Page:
You can also ask around! Check with your veterinarian. Talk to your dog trainer, groomer or favorite pet store owner. Ask other pet people who they use to watch their pets while they’re away. Personal recommendations can be an excellent way to go.
But before you leave your furry friend with a stranger in a strange home, screen all prospective in-home sitters so this nightmare doesn’t happen.
Schedule a meet-and-greet before booking any stay, advises Brandie Gonzales, communications director for Rover.com.
“It’s the best way for pet parents to observe how the sitter and their pet get along and determine whether she’s the right fit for their pet,” she says. “Sitter profiles [on the company website] also feature verified reviews from other owners who have used the sitter’s services in the past. We encourage pet parents to read those reviews and testimonials.”
While meeting with the sitter, ask some questions, including:
- Is the pet care provider appropriately licensed to do in-home boarding? Laws differ from state to state, Yvette Gonzales says.
- Visit the home of the pet care provider. Is it clean and safe? How large is the yard? Are there fencing and shaded areas?
- Will there be other pets or children in the home? “If your pet isn’t used to being around other animals or children, this could be a problem,” Yvette Gonzales says.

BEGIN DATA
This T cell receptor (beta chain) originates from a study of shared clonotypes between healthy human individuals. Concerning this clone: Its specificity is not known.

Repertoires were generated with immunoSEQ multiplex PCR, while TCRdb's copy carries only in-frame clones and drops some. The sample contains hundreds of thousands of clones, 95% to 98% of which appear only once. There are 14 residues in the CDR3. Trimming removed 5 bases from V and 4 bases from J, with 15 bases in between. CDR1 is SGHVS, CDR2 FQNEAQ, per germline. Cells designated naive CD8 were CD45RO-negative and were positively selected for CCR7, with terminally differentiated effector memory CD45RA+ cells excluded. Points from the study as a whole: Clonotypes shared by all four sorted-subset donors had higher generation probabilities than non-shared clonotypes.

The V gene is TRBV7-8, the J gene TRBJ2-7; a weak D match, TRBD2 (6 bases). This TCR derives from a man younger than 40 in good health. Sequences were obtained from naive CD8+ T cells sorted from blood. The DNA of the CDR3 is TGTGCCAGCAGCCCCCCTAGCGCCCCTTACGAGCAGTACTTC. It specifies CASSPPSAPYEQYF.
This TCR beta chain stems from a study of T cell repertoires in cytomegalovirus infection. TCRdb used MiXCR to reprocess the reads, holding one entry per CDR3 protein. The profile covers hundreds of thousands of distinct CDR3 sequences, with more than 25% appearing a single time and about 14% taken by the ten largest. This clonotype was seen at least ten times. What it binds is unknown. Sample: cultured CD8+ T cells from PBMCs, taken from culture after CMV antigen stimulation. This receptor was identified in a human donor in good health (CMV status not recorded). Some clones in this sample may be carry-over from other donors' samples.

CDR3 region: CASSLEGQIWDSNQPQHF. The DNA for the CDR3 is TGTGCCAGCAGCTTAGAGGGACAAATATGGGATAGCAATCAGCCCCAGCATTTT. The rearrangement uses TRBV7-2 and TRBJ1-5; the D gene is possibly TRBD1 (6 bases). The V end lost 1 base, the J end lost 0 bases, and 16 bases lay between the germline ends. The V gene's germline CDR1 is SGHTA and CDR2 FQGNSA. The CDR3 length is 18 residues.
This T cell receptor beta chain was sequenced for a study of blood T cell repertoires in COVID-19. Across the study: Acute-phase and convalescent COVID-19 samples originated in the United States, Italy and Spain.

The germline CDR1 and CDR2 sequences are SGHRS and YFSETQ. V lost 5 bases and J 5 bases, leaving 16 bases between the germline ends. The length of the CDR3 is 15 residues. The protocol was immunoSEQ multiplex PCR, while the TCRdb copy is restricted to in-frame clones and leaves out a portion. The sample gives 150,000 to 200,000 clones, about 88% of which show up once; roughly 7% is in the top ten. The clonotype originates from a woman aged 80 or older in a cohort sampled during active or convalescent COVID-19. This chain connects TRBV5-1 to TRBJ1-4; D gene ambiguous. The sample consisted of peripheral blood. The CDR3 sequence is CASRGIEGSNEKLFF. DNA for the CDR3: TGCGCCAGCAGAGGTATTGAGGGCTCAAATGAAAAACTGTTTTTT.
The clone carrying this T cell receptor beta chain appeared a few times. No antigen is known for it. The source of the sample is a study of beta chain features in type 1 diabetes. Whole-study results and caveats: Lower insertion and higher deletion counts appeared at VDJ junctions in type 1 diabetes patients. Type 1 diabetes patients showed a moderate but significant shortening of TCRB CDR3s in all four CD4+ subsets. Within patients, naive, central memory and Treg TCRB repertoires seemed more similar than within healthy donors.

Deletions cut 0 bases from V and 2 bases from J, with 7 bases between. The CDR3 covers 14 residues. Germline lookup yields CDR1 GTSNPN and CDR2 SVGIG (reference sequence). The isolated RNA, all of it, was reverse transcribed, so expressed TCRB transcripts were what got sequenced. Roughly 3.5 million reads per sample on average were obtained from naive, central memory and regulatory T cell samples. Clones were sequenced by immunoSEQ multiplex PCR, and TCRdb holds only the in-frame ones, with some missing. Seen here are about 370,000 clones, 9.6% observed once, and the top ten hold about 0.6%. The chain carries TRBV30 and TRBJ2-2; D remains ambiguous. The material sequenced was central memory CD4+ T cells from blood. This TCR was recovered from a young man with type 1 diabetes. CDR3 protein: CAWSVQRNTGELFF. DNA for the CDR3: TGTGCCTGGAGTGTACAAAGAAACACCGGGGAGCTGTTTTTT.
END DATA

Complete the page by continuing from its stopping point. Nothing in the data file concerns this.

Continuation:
- Is the sitter reliable and responsible? Learn about his/her experience, read customer reviews and do your research about the individual.
- Will the pet care provider actually be home with your animal? Or will he/she be doing other pet-sitting services away from the home? What is his/her daily routine? “If you’re considering taking your pet out of your familiar home, you’ll want to make sure that he/she isn’t left alone for long periods of time,” Yvette Gonzales says.
“It’s important to be aware of the environment of the home where you’ll be bringing your pet,” Yvette Gonzales says. “You’ll want to understand who will be in the home during the time your pet is being cared for. Will there be children, other pets, other adults? This is an environment that you, as the pet parent, do not have complete control over, so there is always risk involved.”
If everything checks out, discuss details like length of service and type of care needed when agreeing on a price, she added.
Is In-Home Boarding Right For Your Pet?
“Take a look at your pet’s behavior,” Yvette Gonzales advises. “Is he/she most comfortable following a routine at home and does he/she feel stressed when in the car or visiting the vet? If that’s the case, removing your pet from the home might not be the best option.”
In-home pet boarding might remove your dog or cat from the comforts of their own home (everyone — even dogs and cats — loves their own bed!), but it offers family-like companionship while you’re away. Weigh the benefits and drawbacks, find some professionals in your area and try one out!